In Portland, for example, the regional government in the 1980s and early 90s managed a really successful conversation about urban form by coming back over and over to a simple question: More people are coming: do we expand vertically or horizontally, density or sprawl? It was messy. A lot of people wanted to change the subject. But in the end they had the conversation, and reached a clear decision about where they’d allow new horizontal growth and where they’d aim for density, and that consensus has been remarkably resilient in the decade and a half since.
The government couldn’t have created that conversation on their own. Journalists, in particular, played a big role in keeping the basic question visible through all the inevitable side-debates and ego-dramas that raged in the process.
Not all questions are that simple, but the point is to frame the issue so that people understand that there really is a hard choice to be made between different things they value. Do you want lower taxes or do you want rapid transit? Should we move bus stops closer together so that you don’t have to walk as far, or further apart so that the service runs faster? Do you want parking in front of this strip of businesses, or is it more important to have a transit lane there? The questions are hard, but any reasonably conscious person can understand the question, and understand why it’s hard, if it’s presented to them respectfully and clearly.
If you do that well, you can deny people the crutch of saying “the big bad government is doing this to me.” Individuals will still say that, but you won’t get that attitude raging out of control. In a democracy the government’s place is to ask the question, help people understand and debate the question, arrive at a decision, and then act on it. But every step of that reasoning needs to be visible to the public.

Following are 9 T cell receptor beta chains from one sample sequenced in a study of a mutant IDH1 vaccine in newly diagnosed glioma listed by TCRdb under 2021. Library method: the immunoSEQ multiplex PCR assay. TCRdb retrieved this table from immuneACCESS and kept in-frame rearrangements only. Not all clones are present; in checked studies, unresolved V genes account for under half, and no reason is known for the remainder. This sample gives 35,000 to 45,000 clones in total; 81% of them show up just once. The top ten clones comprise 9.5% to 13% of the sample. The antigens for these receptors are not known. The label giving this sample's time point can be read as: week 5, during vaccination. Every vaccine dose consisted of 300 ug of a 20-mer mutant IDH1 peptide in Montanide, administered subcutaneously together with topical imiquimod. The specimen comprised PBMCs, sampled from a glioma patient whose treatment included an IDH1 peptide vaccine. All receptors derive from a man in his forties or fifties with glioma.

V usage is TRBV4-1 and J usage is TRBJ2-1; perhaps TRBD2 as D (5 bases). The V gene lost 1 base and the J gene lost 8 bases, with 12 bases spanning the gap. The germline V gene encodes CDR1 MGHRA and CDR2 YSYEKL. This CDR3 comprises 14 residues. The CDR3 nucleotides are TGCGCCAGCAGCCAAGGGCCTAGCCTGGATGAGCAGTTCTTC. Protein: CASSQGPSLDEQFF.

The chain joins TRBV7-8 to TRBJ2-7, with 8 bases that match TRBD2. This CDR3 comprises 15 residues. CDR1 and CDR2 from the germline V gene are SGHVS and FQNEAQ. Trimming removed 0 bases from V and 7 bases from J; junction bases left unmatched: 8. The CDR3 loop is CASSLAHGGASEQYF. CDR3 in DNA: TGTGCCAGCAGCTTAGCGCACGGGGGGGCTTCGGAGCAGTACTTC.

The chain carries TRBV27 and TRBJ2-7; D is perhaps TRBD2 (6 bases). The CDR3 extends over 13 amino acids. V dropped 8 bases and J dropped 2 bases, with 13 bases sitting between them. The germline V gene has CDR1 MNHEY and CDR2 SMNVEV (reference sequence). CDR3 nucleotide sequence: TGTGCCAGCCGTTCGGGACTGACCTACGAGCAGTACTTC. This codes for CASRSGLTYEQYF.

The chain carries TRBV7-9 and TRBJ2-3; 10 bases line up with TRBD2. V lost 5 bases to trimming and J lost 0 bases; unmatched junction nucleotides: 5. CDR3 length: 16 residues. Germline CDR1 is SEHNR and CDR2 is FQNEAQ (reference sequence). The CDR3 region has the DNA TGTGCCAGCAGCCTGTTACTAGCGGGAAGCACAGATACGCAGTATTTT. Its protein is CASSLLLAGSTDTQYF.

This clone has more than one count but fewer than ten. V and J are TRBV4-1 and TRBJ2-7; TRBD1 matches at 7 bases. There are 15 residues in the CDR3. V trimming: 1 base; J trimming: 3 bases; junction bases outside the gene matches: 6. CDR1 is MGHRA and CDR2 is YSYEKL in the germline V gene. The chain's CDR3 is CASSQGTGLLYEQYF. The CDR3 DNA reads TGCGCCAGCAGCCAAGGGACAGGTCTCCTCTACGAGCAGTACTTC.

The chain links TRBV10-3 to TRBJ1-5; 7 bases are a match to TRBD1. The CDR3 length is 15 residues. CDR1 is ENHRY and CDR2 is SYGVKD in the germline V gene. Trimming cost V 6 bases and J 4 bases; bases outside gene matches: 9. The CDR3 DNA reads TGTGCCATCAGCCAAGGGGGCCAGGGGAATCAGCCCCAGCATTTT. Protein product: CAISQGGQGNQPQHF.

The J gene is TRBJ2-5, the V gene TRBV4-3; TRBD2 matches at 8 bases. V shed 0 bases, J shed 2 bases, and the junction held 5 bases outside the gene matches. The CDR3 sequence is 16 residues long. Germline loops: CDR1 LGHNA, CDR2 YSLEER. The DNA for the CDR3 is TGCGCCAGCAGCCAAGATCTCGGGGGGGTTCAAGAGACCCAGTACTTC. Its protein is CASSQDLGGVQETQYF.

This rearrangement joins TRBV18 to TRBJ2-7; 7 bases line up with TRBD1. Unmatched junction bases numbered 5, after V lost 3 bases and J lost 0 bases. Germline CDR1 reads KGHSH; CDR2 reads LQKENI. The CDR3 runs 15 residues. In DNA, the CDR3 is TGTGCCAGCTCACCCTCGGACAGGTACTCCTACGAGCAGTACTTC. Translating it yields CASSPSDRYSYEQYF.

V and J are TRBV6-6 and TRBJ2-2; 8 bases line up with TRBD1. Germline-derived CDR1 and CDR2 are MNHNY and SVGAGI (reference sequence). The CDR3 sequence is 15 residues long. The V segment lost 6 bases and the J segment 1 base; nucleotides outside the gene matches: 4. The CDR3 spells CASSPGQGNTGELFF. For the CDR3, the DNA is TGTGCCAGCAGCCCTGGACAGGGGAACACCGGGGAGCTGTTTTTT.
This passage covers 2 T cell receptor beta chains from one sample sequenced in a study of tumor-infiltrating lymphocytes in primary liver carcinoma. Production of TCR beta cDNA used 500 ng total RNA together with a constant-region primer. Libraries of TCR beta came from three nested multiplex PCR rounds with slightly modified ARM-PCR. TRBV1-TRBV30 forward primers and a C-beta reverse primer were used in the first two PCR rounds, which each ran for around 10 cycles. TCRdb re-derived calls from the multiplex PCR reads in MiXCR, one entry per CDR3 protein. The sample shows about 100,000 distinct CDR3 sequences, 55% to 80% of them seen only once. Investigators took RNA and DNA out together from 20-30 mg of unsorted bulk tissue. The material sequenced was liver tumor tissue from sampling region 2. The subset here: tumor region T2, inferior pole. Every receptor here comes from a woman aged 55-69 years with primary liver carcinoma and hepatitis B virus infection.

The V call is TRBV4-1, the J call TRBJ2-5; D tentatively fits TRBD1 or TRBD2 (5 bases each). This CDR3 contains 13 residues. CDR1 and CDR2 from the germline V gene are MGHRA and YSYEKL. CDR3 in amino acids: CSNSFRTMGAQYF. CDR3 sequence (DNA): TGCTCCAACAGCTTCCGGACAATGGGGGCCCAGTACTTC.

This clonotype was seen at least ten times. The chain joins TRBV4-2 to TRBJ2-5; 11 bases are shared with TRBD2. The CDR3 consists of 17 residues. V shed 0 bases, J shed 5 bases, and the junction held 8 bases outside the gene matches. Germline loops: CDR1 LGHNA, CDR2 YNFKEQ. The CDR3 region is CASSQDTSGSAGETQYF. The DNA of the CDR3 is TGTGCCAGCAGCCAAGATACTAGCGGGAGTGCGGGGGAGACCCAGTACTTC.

I see your governments trying to do this, and sometimes succeeding, but it’s hard to do in an era when many journalists would rather just do stories about what the government did today and why somebody’s mad about it. That’s why good journalism is just essential. Everyone is a customer of journalism, so everyone has a role in demanding that, through their own choices about what media to follow.
Question: And finally, given that this summer was the 20th anniversary of LA’s first modern light rail line, the Blue Line, how do you predict Los Angeles’ transit system — and built environment generally – will look in another 20 years?
In 2030 the whole Measure R rail program is done, and a bit more. Rail links most of the largest centers in the region, at least to downtown if not to each other. Thanks to the Regional Connector, the Blue and Gold Lines each extend all the way across the region, from the ocean to the foothills. The Wilshire subway has reached Brentwood if not the ocean. The Orange Line has been upgraded to light rail and extended east to Burbank, with plans to push on to Glendale and Pasadena where it will connect with the Blue Line. The Crenshaw Line is pushing south toward Torrance and north toward Hollywood. Similar growth in rail is happening all over the network.